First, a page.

Talk:Snow/GA1

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GA Review[edit]

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I pass this article as a Good Article. It is reasonably well written, neutral, stable and well referenced with in-line citations (thus verifiable). The topic is clearly of top importance. Numerous problems were fixed during the review. I am sure some remain and encourage other editors to further improve this article. Extra efforts would be needed (perhaps Peer Review) to bring the article to an A level. Review comments are listed below. Materialscientist (talk) 00:14, 17 July 2009 (UTC)

Extended content

I know nothing about meteorology, thus be prepared :)

  • The article has a very basic name; thus I expect most of it should be understood by anyone (at least the lead), which is hardly the case now. I shall try to list what I don't understand, but urge you not to wait for comments, but to re-write all "obscure" terms and phrases.
  • The first paragraph of the lead is wrong right from the 2nd sentence on: the article is on "snow", thus I would first describe the object (i.e. maybe 2nd and 3rd paragraphs) and then to move to the "snowfall" and its formation, preferably without those professional terms (see below).
  • "When powdering, snow drifts with the wind, sometimes to the depth of several meters." (lead and section "Types") might be confusing as there is a noun drift in the previous sentence and a verb drift here, with a very different meaning. Also, I can not imagine snow getting down to a depth of several meters (that is how the sentence reads). Neither do I find a reference for this in section "Types" (I searched ref. 21 for "drifts" or "meters" and found no such statement (could be wrong search though).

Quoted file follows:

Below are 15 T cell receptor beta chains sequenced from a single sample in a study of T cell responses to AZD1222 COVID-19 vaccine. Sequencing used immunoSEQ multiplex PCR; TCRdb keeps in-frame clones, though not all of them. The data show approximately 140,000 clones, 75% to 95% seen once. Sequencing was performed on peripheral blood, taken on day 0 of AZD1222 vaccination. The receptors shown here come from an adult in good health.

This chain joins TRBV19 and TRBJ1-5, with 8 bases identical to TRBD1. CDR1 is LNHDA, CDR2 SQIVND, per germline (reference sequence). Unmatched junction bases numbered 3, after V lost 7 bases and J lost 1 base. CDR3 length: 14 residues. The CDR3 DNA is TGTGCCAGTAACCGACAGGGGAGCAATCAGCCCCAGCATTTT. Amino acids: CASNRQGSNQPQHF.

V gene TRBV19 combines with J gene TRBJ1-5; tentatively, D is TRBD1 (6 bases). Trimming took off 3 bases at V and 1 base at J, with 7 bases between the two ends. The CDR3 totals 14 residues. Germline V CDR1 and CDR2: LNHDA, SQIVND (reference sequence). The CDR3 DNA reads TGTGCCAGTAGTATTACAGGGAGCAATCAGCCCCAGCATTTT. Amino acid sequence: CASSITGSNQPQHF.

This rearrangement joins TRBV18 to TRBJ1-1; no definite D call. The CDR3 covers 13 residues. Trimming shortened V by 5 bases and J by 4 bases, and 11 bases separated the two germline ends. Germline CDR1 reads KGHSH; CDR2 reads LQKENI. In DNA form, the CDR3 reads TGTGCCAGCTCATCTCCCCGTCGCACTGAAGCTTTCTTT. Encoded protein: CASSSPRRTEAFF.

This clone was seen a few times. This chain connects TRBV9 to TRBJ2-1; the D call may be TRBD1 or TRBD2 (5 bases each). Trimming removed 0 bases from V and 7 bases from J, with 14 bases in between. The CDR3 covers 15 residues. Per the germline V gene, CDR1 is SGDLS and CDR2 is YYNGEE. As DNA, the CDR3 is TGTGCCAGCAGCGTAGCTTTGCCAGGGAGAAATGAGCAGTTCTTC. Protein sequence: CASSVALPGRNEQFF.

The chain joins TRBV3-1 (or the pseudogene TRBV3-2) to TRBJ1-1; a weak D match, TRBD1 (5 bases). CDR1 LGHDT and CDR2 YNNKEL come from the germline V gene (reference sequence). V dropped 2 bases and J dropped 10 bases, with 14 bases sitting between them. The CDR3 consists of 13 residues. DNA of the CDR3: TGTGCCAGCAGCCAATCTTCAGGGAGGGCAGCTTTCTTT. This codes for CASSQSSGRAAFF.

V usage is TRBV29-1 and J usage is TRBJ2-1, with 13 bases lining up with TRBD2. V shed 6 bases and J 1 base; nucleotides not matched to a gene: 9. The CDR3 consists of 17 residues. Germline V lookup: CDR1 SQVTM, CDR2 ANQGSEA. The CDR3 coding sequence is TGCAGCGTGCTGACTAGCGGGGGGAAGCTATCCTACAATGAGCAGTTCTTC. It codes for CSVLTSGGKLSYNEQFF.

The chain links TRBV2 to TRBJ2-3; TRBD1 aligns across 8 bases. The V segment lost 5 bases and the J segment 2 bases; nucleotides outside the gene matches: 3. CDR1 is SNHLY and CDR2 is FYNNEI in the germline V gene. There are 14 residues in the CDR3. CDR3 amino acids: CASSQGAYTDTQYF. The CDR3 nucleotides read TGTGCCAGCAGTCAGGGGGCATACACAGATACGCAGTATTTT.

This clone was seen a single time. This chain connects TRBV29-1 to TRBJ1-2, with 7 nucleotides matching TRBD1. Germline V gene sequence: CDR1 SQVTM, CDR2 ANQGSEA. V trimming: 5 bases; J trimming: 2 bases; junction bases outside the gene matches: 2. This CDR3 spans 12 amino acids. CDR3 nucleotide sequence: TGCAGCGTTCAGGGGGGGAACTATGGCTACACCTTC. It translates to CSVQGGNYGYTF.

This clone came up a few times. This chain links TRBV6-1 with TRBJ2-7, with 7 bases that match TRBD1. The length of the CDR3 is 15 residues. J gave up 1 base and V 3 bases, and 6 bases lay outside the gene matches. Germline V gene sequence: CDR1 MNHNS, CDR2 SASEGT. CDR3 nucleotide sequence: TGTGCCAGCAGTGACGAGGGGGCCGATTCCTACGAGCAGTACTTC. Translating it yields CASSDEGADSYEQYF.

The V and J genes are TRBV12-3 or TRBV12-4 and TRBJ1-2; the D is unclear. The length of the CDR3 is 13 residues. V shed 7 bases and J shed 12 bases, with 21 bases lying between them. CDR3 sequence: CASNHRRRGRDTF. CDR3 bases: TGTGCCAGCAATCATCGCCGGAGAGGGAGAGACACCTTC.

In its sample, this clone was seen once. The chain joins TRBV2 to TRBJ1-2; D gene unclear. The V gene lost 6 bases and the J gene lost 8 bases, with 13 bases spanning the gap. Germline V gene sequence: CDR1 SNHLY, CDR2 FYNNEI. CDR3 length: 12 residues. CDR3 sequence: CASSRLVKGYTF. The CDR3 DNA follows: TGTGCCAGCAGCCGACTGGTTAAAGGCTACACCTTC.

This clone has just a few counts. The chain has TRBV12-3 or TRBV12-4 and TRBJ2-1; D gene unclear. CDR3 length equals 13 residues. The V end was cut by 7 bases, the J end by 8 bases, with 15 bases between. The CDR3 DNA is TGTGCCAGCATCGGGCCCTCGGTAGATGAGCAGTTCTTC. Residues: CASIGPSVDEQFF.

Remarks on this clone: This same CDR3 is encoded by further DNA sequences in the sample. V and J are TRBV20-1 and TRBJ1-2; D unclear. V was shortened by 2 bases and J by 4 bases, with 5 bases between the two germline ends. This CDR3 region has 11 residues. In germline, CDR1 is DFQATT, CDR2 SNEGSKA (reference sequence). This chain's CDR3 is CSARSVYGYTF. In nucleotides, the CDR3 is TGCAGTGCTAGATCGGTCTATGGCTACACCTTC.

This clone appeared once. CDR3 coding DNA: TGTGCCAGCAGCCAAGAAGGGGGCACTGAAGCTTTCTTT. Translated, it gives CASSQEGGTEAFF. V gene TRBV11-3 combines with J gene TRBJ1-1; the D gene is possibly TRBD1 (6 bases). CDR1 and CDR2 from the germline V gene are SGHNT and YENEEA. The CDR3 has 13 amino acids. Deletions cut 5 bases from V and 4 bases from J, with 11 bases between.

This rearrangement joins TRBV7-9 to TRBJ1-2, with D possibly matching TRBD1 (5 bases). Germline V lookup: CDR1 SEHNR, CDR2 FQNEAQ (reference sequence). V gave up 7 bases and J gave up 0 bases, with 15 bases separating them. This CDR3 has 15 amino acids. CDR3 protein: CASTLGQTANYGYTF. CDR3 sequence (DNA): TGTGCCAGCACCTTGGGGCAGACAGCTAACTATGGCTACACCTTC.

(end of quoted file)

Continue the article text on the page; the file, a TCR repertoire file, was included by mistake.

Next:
• Check now. The wording was slightly off before. We now have two references for snow drifts. Thegreatdr (talk) 18:33, 12 July 2009 (UTC)
      Refs made me understand what you wanted to say. I'll fix the wording here and also for the terms where I asked explanation. Please check if I messed up something. Materialscientist (talk) 22:50, 12 July 2009 (UTC)
  • "However, areas with significant snow each year can store the winter snow within an ice house," seems unconnected with anything.
  • "Snow cover can protect crops." from what ?
  • "while flurries are used for the lightest snowfall" is unclear. Do you mean "word flurry" ?
  • Could you rewrite "can lead to more localized high amounts downwind of unfrozen bodies of water." ?
  • Is it possible to clarify
    "extratropical cyclones"
    "comma head precipitation patterns"
    Sleet - has double meaning. Same with spring (i.e. do not wikify without checking the page first).
    crud - has an unclear and negative meaning to me. Is it Ok to use it in the lead ?
    drift - can we briefly explain this at first occurrence?
    lake-effect snow*
    Added more about lake-effect snow. Thegreatdr (talk) 02:38, 13 July 2009 (UTC)